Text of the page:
An ic
demoliflied the city of Compuftella, and carried off in
triumph the gates of the church of St James, a flux
happened to break out among his troops, which the fu-
perftitious Chriftians fuppoied to be a divine judgment
on account of his laciilege. Taking it for granted,
therefore, that the Moors were now entirely deftitute of
all heavenly aid, they fell upon them with fuch fury in
the next engagement, that all the valour and conduft of He is d* I
Aimanzor could not prevent a defeat. Overcome withfeated, J
ftiame and defpair at this misfortune, he defired his fol- ftarveskil
lowers to ftiift for themfelves, while he himfelf retired^10
to Medina Coeli, and put an end to his life by abftinence
in the year 998. 61
During this period a new Chriftian principality ap- Rife of
peared in Spain, namely that of Caftile, which is now
divided into the Old and New Caftile. The Old*
Caftile was recovered long before that called the New.
It was feparated from the kingdom of Leon on one fide
by fome little rivers; on the other, it was bounded by
the Afturias, Bifcay, and the province of Rioja. On
the fijuth it had the mountains of Segovia and Avila;
thus lying in the middle between the Chriftian king¬
dom of Leon and Oviedo, and the Moorilh kingdom of
Cordova. Hence this diftrift foon became an objeft of
contention between the kings of Leon and thofe of
Cordova ; and as the former were generally victorious,
fome of the principal Caftilian nobility retained their
independence under the proteftion of the Chriftian
kings, even when the power oi the Moors was at its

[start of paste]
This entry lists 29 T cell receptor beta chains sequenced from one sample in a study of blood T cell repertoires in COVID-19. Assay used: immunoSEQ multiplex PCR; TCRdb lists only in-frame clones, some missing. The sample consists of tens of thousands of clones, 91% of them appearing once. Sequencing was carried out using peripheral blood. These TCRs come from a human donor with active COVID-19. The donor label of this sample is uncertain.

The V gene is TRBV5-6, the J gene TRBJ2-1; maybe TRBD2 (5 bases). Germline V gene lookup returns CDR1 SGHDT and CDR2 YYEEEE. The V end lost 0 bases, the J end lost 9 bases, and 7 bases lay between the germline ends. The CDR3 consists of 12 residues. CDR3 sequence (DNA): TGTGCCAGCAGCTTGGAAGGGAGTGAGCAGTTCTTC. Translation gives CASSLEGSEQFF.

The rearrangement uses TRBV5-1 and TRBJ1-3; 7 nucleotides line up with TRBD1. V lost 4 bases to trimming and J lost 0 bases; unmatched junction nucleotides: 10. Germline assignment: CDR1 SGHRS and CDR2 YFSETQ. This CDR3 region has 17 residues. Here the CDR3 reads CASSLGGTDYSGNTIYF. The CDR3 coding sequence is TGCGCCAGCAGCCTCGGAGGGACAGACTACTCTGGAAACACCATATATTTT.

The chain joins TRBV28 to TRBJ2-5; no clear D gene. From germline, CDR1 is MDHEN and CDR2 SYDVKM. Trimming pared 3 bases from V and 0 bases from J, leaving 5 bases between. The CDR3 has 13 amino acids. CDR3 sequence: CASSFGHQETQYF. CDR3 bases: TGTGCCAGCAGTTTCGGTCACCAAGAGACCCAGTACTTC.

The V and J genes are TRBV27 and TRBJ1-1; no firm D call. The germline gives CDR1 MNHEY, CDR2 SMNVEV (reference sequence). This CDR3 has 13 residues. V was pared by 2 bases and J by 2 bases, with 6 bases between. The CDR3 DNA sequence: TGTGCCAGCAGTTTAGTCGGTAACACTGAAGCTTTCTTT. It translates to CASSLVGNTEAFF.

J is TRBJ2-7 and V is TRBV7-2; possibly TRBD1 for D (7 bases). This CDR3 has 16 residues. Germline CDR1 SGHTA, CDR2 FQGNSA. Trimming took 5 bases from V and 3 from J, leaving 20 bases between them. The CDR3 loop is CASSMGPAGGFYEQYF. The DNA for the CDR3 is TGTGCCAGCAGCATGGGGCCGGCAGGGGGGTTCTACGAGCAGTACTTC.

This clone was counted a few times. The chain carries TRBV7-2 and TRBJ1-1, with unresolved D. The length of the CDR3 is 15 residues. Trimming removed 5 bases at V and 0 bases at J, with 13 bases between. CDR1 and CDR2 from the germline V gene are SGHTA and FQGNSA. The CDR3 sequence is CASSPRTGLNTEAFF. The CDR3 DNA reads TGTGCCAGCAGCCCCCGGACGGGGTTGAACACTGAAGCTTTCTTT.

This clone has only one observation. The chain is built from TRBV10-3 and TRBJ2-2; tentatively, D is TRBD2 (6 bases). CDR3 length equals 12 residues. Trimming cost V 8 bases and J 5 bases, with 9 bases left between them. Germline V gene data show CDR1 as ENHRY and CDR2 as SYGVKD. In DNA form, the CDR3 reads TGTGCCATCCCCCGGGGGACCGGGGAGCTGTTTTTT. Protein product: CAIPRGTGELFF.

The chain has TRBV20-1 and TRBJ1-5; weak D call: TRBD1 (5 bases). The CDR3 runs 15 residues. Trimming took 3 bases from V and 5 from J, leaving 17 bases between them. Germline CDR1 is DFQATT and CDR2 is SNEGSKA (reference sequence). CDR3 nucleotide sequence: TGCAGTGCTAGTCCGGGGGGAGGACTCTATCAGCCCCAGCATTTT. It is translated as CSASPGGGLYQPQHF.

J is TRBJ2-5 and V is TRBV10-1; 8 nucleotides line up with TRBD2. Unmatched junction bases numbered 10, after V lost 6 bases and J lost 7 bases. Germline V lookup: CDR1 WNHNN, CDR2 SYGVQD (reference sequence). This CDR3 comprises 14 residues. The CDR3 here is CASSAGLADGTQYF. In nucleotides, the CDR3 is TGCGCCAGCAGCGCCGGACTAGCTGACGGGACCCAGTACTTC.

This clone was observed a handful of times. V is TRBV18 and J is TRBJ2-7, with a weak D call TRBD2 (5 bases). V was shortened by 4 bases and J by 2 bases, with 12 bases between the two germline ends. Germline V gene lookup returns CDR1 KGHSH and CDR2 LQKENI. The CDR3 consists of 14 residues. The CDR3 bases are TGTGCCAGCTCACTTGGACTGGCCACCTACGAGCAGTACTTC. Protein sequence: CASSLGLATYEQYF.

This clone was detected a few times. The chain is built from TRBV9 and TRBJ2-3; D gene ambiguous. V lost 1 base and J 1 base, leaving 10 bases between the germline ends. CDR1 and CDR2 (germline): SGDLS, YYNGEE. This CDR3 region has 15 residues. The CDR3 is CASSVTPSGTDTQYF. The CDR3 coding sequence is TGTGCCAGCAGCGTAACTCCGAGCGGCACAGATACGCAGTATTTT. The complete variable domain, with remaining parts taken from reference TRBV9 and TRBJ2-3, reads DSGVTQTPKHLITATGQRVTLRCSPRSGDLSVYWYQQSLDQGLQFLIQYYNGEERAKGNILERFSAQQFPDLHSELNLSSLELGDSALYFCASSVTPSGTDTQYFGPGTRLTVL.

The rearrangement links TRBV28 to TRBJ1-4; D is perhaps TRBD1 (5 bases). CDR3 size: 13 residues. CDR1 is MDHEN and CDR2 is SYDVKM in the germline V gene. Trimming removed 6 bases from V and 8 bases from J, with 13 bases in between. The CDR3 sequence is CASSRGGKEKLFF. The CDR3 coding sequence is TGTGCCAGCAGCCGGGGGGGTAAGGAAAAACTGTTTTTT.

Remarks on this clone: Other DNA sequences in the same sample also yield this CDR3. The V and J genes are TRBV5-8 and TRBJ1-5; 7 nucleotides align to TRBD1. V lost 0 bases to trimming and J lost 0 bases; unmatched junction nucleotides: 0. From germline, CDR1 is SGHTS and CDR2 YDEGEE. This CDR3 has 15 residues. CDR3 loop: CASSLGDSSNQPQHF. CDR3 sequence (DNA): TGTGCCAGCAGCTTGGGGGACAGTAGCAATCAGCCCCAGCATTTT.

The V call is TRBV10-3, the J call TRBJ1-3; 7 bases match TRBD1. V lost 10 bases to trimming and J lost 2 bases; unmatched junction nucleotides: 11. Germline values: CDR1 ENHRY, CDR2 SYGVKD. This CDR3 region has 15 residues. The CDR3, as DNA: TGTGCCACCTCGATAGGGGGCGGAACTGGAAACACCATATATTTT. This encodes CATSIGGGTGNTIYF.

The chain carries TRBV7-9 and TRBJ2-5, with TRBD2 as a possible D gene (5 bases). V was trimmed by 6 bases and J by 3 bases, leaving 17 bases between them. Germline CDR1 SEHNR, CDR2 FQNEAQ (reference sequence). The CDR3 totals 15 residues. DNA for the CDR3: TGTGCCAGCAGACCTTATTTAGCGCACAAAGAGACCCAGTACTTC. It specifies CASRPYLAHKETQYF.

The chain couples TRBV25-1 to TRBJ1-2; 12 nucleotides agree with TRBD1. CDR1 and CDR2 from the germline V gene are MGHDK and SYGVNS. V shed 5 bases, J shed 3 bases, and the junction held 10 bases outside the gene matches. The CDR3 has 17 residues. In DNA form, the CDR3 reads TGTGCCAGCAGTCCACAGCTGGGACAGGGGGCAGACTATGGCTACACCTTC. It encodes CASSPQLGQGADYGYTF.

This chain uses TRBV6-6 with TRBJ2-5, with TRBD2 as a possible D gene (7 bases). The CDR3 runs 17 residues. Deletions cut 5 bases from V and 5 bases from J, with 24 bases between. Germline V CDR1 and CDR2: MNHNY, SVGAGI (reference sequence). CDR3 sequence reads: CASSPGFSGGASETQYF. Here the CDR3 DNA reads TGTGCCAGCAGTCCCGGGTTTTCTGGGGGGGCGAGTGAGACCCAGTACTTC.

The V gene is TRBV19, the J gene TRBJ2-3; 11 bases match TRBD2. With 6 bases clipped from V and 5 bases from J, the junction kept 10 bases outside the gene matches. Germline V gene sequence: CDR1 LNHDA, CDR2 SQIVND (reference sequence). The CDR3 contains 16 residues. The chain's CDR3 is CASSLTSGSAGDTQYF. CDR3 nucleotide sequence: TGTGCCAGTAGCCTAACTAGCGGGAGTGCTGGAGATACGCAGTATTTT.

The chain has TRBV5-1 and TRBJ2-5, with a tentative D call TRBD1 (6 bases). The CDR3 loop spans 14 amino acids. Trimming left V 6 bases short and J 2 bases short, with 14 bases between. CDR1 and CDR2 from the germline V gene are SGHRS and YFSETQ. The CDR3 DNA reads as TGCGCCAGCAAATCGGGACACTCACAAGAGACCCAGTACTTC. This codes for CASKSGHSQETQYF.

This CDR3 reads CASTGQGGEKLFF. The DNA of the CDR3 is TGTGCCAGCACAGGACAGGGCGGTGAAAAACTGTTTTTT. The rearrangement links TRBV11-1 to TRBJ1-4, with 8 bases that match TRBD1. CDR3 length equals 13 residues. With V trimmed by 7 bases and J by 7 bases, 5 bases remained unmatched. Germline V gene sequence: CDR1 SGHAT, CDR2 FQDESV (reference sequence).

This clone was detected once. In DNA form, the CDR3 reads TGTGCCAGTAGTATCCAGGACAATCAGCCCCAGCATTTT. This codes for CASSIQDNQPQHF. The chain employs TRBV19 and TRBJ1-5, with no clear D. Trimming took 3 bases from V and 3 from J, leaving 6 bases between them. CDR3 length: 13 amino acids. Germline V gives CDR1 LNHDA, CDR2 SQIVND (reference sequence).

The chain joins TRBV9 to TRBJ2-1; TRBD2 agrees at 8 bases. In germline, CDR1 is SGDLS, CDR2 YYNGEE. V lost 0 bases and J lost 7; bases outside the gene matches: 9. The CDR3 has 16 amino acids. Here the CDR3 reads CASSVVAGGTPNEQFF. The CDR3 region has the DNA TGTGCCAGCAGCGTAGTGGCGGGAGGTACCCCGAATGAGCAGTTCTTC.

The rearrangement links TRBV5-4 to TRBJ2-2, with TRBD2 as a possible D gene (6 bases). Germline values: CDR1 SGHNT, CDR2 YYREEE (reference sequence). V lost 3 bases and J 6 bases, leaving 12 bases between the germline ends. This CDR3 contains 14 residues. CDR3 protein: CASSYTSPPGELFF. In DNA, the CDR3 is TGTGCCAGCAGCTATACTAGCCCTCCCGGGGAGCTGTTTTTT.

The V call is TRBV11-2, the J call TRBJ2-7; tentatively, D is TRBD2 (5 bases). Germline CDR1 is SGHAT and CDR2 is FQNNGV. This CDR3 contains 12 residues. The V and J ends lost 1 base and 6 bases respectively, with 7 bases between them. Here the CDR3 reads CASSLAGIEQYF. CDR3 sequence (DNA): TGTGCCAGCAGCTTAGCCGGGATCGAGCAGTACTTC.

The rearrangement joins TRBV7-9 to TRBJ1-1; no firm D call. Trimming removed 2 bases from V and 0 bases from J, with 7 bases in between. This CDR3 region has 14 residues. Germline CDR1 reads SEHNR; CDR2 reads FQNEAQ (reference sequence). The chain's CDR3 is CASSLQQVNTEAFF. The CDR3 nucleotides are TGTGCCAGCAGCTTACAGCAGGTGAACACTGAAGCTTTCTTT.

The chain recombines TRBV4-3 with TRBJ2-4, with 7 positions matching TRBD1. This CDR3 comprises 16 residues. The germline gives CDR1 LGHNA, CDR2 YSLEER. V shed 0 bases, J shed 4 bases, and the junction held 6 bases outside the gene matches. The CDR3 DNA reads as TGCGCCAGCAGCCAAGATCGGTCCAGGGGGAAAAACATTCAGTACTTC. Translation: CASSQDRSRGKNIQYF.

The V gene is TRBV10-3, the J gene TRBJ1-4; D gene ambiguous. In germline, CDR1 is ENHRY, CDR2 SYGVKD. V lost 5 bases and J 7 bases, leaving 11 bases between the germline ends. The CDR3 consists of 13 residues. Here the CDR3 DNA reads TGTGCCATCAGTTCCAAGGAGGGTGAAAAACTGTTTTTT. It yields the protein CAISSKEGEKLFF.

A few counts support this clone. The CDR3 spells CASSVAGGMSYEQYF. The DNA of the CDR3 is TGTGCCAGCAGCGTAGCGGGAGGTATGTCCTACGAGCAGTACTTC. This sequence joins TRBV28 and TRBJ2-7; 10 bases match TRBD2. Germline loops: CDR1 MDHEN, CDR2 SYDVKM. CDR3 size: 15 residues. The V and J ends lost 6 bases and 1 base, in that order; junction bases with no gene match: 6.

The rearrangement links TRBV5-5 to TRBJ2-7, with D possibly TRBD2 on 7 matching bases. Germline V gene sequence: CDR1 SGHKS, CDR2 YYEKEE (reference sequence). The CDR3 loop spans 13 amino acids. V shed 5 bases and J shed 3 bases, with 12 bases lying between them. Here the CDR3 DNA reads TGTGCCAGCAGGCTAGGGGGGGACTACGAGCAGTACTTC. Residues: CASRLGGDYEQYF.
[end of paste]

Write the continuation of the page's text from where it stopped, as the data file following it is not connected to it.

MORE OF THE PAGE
greateft height. In 884, wre firft hear of Don Rodri¬
guez affuming the title of count of Cafile, though it
does not appear that either his territory or title were
given him by the king of Leon. Neverthelefs, this
monarch having taken upon him to punilh fome of the
Caftilian lords as rebels, the inhabitants made a formal
renunciation of their allegiance, and let up a new kind
of government. The fupreme power was now veiled
in two perfons of quality ftyled judges ; however, this
method did not long continue to give, latisfadflion, and
the fovereignty was once more veiled in a fingle perfon.
By degrees Caftile fell entirely under the power of the
kings of Leon and Oviedo; and, in 1037, Don San-
cho bellowed it on his eldeft fon Don Ferdinand, with
the title of king; and thus the territories of Caiiile
were firft firmly united to thofe of Leon and Oviedo,
and the fovereigns -were thenceforth ftyled kings of Leon
and Cafile.
Befides all thefe, another Chriftian kingdom was fetg;feof
up in Spain about the beginning of the nth century. Aragon,
This was the kingdom of .Aragon. The inhabitants Al1, If
were very brave, and lovers of liberty, fo that it is pro¬
bable they had in fome degree maintained their inde¬
pendence, even when the power of the Moors was
greateft. The hiflory of Aragon, however, during
its infancy, is much lefs known than that of any of 63
the others hitherto mentioned. We are only affured,State
that about the year 1035, Don Sancho, furnamed the
Great, king of Navarre, ere61ed Aragon into a king-ning 0| t
dom in favour of his fon Don Ramiro, and afterwards nth cm
it became very powerful. At this time, then, we maytury.
imagine the continent of Spain divided into two unequal
parts by a ftraight line drawn from call to weft, from
the coafts of Valencia to a little below the mouth of the
Douro. The country north of this belonged to the
Chriftians, who, as yet, had the fmalleft and leaft valu¬